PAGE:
End of example

    There are situations where these general balancing adjustment rules do not apply:

    • If a depreciating asset has been used for a non-taxable purpose, the balancing adjustment amount is reduced to reflect that non-taxable use. Additionally, a capital gain or capital loss can arise to the extent of the non-taxable use – see Depreciating asset used for non-taxable purpose.
    • Similarly, if the depreciating asset is a leisure facility or a boat and your deductions for the decline in value of the asset have been reduced, the balancing adjustment amount is reduced and a capital gain or capital loss can arise – see Leisure facilities and boats.
    • There are special balancing adjustment rules for cars – see Balancing adjustment rules for cars.
    • A balancing adjustment event for a depreciating asset in a low-value or common-rate pool or for which expenditure has been allocated to a software development pool is dealt with under specific rules for those pools – see Balancing adjustment event for a depreciating asset in a low-value pool, Common-rate pools and Software development pools.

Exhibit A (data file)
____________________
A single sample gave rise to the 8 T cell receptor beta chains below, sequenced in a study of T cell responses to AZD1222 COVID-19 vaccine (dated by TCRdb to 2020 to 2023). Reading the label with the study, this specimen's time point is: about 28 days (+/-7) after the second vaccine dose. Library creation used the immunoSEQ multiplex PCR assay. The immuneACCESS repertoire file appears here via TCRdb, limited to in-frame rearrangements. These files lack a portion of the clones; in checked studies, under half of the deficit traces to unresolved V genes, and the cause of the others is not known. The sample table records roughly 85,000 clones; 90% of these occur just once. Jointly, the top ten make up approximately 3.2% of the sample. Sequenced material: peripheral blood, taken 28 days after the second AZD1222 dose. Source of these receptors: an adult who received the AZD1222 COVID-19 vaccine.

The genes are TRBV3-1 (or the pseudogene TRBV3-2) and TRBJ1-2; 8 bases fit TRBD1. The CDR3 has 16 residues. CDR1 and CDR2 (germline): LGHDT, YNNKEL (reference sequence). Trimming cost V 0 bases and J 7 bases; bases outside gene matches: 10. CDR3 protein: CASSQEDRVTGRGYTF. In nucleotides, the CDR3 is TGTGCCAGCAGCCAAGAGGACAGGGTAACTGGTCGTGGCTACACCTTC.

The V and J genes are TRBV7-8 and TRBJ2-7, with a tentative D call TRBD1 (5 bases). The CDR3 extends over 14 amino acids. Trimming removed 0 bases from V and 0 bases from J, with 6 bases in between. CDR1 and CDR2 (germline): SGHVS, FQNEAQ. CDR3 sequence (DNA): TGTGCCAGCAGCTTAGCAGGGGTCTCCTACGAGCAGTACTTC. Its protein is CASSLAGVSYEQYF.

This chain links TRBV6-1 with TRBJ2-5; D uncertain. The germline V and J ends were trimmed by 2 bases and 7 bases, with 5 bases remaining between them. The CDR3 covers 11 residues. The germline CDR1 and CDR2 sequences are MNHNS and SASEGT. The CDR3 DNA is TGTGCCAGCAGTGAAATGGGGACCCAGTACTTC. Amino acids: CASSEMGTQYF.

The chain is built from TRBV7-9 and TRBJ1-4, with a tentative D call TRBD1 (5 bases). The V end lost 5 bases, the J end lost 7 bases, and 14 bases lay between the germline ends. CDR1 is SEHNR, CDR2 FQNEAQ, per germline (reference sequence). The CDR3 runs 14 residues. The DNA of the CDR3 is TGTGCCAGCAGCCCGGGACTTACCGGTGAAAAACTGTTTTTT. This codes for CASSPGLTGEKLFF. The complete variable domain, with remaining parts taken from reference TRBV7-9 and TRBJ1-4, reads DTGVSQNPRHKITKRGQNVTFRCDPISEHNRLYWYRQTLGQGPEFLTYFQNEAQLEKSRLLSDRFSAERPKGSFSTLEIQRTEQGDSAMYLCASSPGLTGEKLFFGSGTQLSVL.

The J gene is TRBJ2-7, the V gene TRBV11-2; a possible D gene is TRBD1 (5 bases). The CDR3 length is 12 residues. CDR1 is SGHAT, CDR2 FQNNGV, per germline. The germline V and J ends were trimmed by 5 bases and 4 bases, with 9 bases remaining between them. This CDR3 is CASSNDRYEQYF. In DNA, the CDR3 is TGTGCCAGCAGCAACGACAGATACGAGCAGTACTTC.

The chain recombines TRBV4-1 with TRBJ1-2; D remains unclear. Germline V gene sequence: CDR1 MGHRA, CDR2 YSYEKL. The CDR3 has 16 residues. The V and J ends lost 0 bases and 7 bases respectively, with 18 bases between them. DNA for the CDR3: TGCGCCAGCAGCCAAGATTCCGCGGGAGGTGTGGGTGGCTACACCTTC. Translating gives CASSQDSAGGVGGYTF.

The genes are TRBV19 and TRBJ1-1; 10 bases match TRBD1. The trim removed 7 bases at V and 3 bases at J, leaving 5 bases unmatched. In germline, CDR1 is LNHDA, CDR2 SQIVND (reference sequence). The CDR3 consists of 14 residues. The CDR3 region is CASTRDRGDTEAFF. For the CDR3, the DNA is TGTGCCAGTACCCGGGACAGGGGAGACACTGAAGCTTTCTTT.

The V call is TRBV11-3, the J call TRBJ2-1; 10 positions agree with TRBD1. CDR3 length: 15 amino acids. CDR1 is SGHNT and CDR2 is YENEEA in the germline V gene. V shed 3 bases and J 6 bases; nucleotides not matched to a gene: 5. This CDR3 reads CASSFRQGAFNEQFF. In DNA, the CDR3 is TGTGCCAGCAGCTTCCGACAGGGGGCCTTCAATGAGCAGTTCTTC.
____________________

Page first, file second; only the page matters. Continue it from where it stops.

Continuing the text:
• If the disposal of a depreciating asset is involuntary, you can offset an assessable balancing adjustment amount – see Involuntary disposal of a depreciating asset.
    • Roll-over relief may apply to the disposal of a depreciating asset in certain circumstances, such as where an asset is transferred between spouses pursuant to a court order following a marriage breakdown – see Roll-over relief.
    • There are special balancing adjustment rules for depreciating assets used in carrying on research and development activities – see the Research and development tax concession schedule and instructions for more information.

    Termination value

    The termination value is, generally, what you receive for the asset when a balancing adjustment event occurs. It is made up of amounts received and the market value of non-cash benefits (such as goods or services) you have received for the asset.

    The most common example of termination value is the proceeds from selling an asset. The termination value may also be an insurance pay-out for the loss or destruction of a depreciating asset.